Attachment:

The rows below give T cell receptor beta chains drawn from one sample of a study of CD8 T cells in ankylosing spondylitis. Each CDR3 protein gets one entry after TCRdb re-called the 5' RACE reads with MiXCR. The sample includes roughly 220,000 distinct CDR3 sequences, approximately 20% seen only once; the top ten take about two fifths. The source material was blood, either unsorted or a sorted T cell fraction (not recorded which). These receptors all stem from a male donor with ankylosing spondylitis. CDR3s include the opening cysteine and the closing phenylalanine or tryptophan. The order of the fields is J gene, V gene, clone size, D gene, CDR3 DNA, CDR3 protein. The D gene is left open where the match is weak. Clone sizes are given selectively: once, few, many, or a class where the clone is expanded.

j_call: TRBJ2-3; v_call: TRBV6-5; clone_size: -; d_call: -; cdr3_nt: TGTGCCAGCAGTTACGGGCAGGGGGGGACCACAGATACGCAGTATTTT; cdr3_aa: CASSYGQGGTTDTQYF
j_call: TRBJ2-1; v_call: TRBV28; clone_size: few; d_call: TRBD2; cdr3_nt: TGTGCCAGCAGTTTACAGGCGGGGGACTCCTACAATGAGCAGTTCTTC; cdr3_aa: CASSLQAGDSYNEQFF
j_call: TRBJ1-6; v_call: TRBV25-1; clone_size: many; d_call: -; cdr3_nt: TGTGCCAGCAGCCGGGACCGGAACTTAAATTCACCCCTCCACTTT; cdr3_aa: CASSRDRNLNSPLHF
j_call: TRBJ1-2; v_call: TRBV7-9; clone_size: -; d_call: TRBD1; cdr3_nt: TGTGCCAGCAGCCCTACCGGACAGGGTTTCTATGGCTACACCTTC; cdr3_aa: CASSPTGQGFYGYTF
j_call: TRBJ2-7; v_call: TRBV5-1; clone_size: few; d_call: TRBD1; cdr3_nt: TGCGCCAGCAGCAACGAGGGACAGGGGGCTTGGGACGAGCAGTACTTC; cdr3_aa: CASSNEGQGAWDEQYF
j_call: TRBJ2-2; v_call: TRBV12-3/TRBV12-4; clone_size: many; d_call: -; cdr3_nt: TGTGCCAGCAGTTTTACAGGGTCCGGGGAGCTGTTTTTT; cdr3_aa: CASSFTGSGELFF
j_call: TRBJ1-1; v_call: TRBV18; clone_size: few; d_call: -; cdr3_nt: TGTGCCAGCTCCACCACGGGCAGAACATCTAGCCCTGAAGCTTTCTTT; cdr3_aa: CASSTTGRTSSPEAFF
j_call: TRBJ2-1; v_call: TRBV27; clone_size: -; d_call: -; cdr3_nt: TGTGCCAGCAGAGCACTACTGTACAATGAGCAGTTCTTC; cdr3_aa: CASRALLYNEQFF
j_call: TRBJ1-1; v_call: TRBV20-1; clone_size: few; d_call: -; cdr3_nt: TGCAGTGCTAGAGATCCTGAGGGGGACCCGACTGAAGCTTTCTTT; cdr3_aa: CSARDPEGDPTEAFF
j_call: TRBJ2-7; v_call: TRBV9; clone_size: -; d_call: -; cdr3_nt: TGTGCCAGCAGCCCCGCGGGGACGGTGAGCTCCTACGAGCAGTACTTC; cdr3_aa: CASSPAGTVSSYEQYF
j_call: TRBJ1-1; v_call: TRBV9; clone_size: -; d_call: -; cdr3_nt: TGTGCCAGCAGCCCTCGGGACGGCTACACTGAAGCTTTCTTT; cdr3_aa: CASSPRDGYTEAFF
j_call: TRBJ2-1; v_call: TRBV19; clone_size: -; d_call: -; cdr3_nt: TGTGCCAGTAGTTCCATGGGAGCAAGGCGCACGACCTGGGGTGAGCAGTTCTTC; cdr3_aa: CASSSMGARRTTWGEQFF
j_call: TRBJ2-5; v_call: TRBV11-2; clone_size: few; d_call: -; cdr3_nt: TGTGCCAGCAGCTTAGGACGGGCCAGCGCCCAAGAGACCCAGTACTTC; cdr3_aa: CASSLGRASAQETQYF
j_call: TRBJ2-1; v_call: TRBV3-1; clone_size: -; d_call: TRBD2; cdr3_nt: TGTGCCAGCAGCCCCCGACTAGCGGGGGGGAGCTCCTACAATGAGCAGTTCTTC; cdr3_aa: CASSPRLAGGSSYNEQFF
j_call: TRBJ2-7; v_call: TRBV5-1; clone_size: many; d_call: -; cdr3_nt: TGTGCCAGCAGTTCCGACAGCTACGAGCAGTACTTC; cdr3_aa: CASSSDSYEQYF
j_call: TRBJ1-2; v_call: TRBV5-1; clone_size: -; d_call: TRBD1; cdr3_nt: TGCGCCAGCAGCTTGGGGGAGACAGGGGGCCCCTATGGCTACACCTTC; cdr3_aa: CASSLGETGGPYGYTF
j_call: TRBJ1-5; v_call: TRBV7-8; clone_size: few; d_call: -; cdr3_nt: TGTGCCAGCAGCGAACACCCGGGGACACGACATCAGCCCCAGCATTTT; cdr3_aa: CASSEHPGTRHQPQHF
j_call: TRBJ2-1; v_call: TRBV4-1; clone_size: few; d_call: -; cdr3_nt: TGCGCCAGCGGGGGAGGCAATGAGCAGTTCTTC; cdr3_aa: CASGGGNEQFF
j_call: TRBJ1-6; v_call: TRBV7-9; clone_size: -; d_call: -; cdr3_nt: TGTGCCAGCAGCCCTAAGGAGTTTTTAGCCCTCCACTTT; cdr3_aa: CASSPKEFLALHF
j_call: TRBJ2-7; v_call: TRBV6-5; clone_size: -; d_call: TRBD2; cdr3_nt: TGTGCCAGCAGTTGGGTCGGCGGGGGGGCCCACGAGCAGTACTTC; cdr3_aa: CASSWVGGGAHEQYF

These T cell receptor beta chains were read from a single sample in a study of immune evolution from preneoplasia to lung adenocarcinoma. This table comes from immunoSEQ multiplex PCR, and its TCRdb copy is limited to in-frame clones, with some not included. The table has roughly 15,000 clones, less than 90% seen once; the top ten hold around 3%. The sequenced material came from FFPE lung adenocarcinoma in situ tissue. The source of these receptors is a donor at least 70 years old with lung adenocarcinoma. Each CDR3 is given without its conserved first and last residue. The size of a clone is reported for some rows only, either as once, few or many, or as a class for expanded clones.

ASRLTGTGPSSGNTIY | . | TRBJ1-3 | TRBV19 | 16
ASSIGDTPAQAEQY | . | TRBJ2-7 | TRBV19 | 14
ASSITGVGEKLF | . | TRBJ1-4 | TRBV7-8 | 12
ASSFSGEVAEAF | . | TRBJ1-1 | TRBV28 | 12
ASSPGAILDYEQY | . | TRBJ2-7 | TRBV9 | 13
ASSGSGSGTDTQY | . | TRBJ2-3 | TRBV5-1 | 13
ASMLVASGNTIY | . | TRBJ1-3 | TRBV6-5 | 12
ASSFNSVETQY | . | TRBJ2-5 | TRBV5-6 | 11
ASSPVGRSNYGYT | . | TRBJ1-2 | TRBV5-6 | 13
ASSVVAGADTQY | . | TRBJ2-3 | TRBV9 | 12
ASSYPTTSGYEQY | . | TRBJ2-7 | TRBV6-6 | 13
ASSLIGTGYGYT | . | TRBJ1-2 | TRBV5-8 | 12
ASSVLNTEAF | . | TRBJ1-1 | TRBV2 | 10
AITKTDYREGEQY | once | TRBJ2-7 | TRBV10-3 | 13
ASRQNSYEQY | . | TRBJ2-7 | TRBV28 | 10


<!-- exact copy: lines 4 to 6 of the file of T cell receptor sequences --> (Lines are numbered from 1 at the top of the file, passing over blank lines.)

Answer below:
j_call: TRBJ1-6; v_call: TRBV25-1; clone_size: many; d_call: -; cdr3_nt: TGTGCCAGCAGCCGGGACCGGAACTTAAATTCACCCCTCCACTTT; cdr3_aa: CASSRDRNLNSPLHF
j_call: TRBJ1-2; v_call: TRBV7-9; clone_size: -; d_call: TRBD1; cdr3_nt: TGTGCCAGCAGCCCTACCGGACAGGGTTTCTATGGCTACACCTTC; cdr3_aa: CASSPTGQGFYGYTF
j_call: TRBJ2-7; v_call: TRBV5-1; clone_size: few; d_call: TRBD1; cdr3_nt: TGCGCCAGCAGCAACGAGGGACAGGGGGCTTGGGACGAGCAGTACTTC; cdr3_aa: CASSNEGQGAWDEQYF